The widespread rout of the Iran president's supporters could consign him to a lame-duck status for his 18 remaining months in office.
Ahmadinejad is left isolated as Khamenei tightens his grip in elections
Iran's supreme leader, Ayatollah Ali Khamenei, has strengthened his control over the country's fractious ruling hardliners after loyalists won more than 75 per cent of the seats in parliamentary elections at the expense of his president, Mahmoud Ahmadinejad, an almost complete count of the vote showed last night.
Overall, the 290-seat parliament, known as the Majlis, is set to be virtually entirely conservative, with the previous 60 reformist MPs pared down to a bare handful.
The widespread rout of the president's supporters could consign him to a lame-duck status for his 18 remaining months in office, but the combative and irrepressible Mr Ahmadinejad is likely to strenuously buck attempts to curtail his power
Even so, the outcome of Friday's poll will likely scotch his hopes of priming an ally to succeed him in next year's presidential election.
That will be a relief to Ayatollah Khamenei, who wants a pliant president after his bruising experience with Mr Ahmadinejad, whom he once championed.
The new parliament is likely to continue most of the policies of the outgoing one, including strong support for Iran's nuclear programme. But with the president weakened the nuclear crisis could deepen.
Mr Ahmadinejad was seemingly keen to reopen stalled negotiations with world powers, believing that rapprochement with the West would be popular with the Iranian electorate.
Ayatollah Khamenei has given the green light for new talks but is said to see little value in them, convinced the United States is using the nuclear issue as a pretext to push for regime change in Tehran.
To simplify Iran's convoluted political scene, foreign media generally portrayed the parliamentary elections as a showdown between supporters of the 55-year-old president and allies of the septuagenarian supreme leader. The true picture was more complex.
Many candidates from the most prominent conservative faction that was highly critical of Mr Ahmadinejad also appeared on the list of a smaller, more radical faction deemed tacitly supportive of the president - although it is stridently opposed to his chief of staff, Esfandiar Rahim Mashaie.
"It appears that the era of 'Ahmadinejadism' in Iran's political history is gradually coming to an end," said Davoud Hermidas Bavand, a prominent, Tehran-based political analyst.
But another expert, Hamid Farahvashian, said: "Ahmadinejad's camp has not been demolished. We have to wait and see what happens after the new parliament convenes in June."
It is unclear whether Mr Ahmadinejad will still be hauled before parliament for a grilling on his handling of the economy and his past challenges to Ayatollah Khamenei's absolute authority. That unprecedented encounter in the chamber, which could lead to the president's impeachment, is scheduled to take place within days.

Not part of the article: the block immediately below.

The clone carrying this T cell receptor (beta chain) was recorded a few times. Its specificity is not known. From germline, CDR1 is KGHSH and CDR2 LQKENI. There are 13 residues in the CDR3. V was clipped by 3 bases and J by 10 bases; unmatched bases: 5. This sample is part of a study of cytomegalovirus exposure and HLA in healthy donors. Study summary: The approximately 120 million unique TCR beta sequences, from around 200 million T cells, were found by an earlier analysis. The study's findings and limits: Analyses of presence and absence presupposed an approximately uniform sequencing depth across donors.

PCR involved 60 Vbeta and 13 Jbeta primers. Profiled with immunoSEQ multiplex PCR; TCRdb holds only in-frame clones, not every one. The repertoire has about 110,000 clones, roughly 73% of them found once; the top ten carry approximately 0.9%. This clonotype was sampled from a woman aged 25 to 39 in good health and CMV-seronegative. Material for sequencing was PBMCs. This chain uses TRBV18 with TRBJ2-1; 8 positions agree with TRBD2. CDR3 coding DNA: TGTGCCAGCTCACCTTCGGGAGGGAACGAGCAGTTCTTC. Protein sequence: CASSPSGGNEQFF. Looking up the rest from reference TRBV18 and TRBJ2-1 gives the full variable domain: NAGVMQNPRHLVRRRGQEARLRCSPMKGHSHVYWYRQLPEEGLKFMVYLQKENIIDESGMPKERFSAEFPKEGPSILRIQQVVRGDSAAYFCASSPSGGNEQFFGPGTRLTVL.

But many of the politicians who last month signed the petition to summon the president will not be in the new parliament. Some did not run or were disqualified while others lost their contests.
Provided Mr Ahmadinejad accepts that his power has been curbed, Ayatollah Khamenei will be happy to see him serving out the remainder of his second, four-year term in office.
Any attempt to remove the president before then would cause more instability while the regime is attempting to foster the impression of unity as it faces unprecedented western pressure over its nuclear programme.
Barack Obama, the US president, is scheduled to hold talks today at the White House with Israel's hawkish prime minister, Benjamin Netanyahu, who is seeking American backing for possible military strikes against Iran's nuclear facilities.
Mr Ahmadinejad also serves as a useful lightning rod for popular discontent: he is taking much of the blame for the country's economic troubles, deflecting criticism away from Ayatollah Khamenei and other ruling hardliners.
The vote was a limited test of political opinion since leading reformist groups had either boycotted the election or were banned from competing.
The two main opposition leaders, Mir Hossein Mousavi and Mehdi Karrubi, who ran for president in the 2009 election that returned Mr Ahmadinejad to power, have been under strict house arrest for more than a year. They alleged his "stolen" re-election was the result of a rigged ballot, igniting the biggest street protests in 33 year-old history of the Islamic republic.
This time there were no immediate claims of irregularities, although an exception was made by the president's younger sister, Parvin Ahmadinejad, who was defeated by a conservative rival in their family hometown. She attributed her embarrassing loss to electoral fraud and vowed to make a formal complaint.
Even in rural areas that have been strongholds of Mr Ahmadinejad and his populist brand of non-clerical nationalism, loyalists of Ayatollah Khamenei appeared to have swept about 70 per cent of the seats.
The regime declared an "epic-making" voter turnout of 64 per cent, significantly higher than the 55 per cent recorded in the last parliamentary elections in 2008. This, according to Iran's state-run media highlighted the regime's popular legitimacy and was a "great slap in the dirty and hateful face of the West".
All candidates were screened for their loyalty to the Islamic establishment by an unelected, hardline vetting body of clerics and jurists controlled by Ayatollah Khamenei.